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DAVID THOMAS, D.D.,
AUTHOR OF THE "BIBLICAL LITURGY," "CRISIS OF BEING,” “CORE OF
CREEDS," “ PROGRESS OF BEING," “ RESURRECTIONS," &c., &c.
“THE LETTER KILLETH BUT THE SPIRIT GIVETH LIFE.”—Paul.
92, FARRINGDON STREET.
This is the Twenty-THIRD volume of the HOMILIST, and the Second of the Fourth Series. This Series is of greater bulk than any of the preceding, contains a larger variety of matter, is enriched by the contributions of new and able writers, and starts with a circulation larger than ever.
As the old key-note will still rule the melodies of the Homilist, and no new specific description is requisite, the former preface may be again transcribed.
“First: The book has no finish. The Editor has not only not the time to give an artistic finish to his productions, but not even the design. Their incompleteness is intentional. He has drawn some marble slabs together, and hewn them roughly, but has left other hands to delineate minute features, and so polish them into beauty. He has dug up from the Biblical mine some precious ore, smelted a little, but left all the smithing to others. He has presented “germs,” which, if sown in good -soil, under a free air and an open sky, will produce fruit that may draw many famishing spirits into the vineyard of the Church.
“Secondly: The book has no denominationalisin. It has no special reference to 'our body,' or to our Church. As denominational strength is not necessarily soul strength, nor denominational religion necessarily the religion of humanity, it is the aim of the Homilist to minister that which universal man requires. It is for man as a citizen of the universe, and not for him as the limb of a sect.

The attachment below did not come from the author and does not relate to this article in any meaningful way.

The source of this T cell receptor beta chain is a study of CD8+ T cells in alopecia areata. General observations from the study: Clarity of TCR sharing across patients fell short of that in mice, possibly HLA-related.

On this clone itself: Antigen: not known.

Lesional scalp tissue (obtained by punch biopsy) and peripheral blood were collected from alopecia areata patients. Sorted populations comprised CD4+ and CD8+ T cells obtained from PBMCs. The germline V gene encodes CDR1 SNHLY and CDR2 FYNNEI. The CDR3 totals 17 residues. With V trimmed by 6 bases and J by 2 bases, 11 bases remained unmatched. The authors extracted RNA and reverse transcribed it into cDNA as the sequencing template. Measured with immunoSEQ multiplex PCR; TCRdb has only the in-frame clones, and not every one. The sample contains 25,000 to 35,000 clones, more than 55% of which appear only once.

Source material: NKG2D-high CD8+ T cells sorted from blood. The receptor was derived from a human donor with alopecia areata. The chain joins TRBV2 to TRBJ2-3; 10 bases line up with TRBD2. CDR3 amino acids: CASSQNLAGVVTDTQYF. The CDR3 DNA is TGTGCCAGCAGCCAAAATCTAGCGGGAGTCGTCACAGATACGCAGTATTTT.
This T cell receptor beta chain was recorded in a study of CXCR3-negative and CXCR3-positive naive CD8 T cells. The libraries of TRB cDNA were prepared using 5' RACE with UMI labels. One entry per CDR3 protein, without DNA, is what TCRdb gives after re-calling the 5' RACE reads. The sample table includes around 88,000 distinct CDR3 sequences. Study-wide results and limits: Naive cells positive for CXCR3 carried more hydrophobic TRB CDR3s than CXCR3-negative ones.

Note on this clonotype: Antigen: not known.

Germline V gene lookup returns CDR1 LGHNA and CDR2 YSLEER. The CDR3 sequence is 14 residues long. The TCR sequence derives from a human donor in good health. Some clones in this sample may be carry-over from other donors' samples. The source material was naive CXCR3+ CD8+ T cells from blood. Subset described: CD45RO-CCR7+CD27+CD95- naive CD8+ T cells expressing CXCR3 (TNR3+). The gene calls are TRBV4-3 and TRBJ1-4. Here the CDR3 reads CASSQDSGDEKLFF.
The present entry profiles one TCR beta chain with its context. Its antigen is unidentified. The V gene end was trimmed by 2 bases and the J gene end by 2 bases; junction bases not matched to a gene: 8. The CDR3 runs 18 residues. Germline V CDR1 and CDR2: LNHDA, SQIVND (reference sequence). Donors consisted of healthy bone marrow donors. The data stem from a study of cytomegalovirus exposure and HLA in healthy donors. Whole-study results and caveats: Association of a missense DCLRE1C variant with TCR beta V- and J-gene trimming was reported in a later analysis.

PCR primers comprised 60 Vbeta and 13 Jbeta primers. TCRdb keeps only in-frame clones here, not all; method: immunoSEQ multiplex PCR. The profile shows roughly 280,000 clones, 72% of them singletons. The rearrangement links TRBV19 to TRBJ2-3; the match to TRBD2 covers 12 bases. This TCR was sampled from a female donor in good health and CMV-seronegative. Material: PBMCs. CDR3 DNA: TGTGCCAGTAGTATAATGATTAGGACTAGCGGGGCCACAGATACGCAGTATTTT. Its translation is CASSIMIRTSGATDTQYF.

“Thirdly: The book has no polemical Theology. The Editor-holding, as he does, with a tenacious grasp, the cardinal doctrines which constitute what is called the orthodox creed'—has, nevertheless, the deep and
ever-deepening conviction, first, that such creed is but a very small portion of the truth that God has revealed, or that man requires ; and that no theological system can fully represent all the contents and suggestions of the great book of God; and, secondly, that systematic theology is but means to an end. Spiritual morality is that end. Consequently, to the heart and life every Biblical thought and idea should be directed. Your systems of divinity the author will not disparage ; but his impression is, that they can no more answer the purpose of the Gospel than pneumatics can answer the purpose of the atmosphere. In the case of Christianity, as well as the air, the world can live without its scientific truths; but it must have the free flowings of their vital elements. Coleridge has well said, Too soon did the doctors of the Church forget that the heart—the moral nature—was the beginning and the end ; and that truth, knowledge, and insight were comprehended in its expansion.'
“The Editor would record his grateful acknowledgments to those free spirits of all churches, who have so earnestly rallied round him, to the many who have encouraged him by their letters, and to those, especially, who have aided him by their valuable contributions. May the last day' prove that the help rendered has been worthily bestowed; and that the Homilist did something towards the spiritual education of humanity, in its endeavours to bring the Bible, through the instrumentality of the pulpit, into a more immediate and practical contact with the every-day life of man!”
Loughborough Park, Brixton.
All the articles in this volume are written by the Editor, with the exception
of those which have a signature attached.